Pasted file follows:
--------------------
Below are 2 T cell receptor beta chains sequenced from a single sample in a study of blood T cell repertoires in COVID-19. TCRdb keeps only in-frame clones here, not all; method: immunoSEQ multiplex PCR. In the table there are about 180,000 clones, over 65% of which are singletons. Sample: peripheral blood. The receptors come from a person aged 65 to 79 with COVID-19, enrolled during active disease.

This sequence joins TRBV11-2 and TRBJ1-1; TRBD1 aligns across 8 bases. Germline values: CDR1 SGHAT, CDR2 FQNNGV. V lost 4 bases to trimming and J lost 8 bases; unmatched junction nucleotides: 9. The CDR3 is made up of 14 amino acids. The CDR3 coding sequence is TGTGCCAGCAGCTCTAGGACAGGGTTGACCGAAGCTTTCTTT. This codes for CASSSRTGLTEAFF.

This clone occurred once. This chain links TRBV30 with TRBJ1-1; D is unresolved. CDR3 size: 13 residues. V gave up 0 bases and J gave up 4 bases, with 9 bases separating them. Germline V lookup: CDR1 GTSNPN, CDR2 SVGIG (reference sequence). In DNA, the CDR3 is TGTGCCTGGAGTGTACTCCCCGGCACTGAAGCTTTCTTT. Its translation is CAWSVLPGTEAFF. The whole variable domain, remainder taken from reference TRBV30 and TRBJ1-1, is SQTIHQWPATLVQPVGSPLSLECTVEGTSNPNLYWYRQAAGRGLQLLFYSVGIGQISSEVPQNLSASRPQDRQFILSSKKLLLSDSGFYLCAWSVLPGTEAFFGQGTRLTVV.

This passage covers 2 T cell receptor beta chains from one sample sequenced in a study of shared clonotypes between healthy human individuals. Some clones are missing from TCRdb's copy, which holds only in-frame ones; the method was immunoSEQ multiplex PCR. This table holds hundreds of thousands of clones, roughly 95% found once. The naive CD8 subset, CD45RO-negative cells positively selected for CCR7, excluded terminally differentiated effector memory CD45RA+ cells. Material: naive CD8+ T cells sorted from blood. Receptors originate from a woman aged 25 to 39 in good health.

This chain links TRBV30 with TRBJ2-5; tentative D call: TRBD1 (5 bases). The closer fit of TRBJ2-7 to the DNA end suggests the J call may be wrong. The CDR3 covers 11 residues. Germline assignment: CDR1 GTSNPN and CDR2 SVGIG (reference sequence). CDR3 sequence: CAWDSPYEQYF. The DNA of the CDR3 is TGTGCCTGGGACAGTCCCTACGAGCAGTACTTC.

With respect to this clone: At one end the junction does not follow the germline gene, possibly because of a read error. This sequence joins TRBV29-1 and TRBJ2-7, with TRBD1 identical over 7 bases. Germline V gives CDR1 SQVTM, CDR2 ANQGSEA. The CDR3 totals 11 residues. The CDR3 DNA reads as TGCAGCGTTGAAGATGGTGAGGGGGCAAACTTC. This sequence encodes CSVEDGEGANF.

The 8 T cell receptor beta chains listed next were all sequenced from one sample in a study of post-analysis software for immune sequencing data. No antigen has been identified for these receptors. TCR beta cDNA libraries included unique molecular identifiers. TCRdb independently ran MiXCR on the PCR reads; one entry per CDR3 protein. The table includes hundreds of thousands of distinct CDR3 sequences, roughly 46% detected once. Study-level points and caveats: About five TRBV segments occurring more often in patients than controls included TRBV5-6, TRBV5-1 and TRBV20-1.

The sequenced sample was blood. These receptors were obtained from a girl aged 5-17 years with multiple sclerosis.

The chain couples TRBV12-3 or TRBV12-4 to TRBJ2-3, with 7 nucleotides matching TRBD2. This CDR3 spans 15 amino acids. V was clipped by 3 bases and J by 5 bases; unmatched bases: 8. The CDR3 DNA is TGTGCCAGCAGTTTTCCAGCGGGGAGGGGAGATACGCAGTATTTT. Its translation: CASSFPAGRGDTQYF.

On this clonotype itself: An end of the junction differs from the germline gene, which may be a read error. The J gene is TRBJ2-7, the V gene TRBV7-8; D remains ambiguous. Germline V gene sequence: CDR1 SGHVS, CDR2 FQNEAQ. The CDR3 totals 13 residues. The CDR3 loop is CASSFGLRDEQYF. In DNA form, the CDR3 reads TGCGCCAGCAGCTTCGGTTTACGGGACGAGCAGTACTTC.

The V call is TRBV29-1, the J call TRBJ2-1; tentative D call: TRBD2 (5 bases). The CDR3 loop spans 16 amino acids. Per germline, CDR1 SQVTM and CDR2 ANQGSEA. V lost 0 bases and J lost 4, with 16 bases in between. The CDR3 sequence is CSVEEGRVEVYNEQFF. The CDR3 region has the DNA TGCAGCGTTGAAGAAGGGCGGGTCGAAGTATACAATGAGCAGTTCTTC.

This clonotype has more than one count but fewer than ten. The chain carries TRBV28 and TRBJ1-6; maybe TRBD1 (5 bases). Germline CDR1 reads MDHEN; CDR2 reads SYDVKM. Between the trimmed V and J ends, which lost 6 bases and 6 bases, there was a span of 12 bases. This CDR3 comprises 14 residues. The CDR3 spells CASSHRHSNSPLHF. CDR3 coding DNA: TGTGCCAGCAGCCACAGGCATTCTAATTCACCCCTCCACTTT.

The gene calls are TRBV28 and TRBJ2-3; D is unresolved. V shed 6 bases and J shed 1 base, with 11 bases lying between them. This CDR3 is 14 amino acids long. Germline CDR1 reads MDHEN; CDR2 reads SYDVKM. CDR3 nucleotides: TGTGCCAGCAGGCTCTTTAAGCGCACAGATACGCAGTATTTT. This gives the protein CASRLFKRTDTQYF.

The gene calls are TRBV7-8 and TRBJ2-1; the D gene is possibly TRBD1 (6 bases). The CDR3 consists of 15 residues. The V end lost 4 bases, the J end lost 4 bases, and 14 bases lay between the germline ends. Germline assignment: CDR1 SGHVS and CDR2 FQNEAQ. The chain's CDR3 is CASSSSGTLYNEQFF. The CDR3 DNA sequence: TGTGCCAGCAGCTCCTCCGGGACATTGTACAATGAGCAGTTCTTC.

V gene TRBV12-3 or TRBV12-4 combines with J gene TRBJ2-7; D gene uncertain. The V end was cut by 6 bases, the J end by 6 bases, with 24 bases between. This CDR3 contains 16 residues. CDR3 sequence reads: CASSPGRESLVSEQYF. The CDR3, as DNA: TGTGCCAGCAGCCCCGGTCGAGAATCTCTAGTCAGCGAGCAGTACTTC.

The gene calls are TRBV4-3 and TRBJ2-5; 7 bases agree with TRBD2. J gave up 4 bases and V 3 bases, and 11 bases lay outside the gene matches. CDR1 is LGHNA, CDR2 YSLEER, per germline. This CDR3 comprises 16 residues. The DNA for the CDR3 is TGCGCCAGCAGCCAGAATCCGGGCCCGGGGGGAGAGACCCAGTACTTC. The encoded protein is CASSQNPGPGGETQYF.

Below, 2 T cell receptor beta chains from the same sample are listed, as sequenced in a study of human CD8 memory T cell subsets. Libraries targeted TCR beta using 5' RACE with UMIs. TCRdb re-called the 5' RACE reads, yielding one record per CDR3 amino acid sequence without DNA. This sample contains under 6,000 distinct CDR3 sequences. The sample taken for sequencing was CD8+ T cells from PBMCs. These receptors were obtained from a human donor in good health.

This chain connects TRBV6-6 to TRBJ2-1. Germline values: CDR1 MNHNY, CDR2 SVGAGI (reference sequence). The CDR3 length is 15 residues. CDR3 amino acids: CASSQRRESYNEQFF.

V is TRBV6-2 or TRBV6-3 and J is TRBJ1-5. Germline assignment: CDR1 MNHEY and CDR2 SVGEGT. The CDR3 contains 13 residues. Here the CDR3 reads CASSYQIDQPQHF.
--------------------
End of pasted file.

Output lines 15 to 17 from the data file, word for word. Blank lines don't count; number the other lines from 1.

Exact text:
V gene TRBV12-3 or TRBV12-4 combines with J gene TRBJ2-7; D gene uncertain. The V end was cut by 6 bases, the J end by 6 bases, with 24 bases between. This CDR3 contains 16 residues. CDR3 sequence reads: CASSPGRESLVSEQYF. The CDR3, as DNA: TGTGCCAGCAGCCCCGGTCGAGAATCTCTAGTCAGCGAGCAGTACTTC.

The gene calls are TRBV4-3 and TRBJ2-5; 7 bases agree with TRBD2. J gave up 4 bases and V 3 bases, and 11 bases lay outside the gene matches. CDR1 is LGHNA, CDR2 YSLEER, per germline. This CDR3 comprises 16 residues. The DNA for the CDR3 is TGCGCCAGCAGCCAGAATCCGGGCCCGGGGGGAGAGACCCAGTACTTC. The encoded protein is CASSQNPGPGGETQYF.

Below, 2 T cell receptor beta chains from the same sample are listed, as sequenced in a study of human CD8 memory T cell subsets. Libraries targeted TCR beta using 5' RACE with UMIs. TCRdb re-called the 5' RACE reads, yielding one record per CDR3 amino acid sequence without DNA. This sample contains under 6,000 distinct CDR3 sequences. The sample taken for sequencing was CD8+ T cells from PBMCs. These receptors were obtained from a human donor in good health.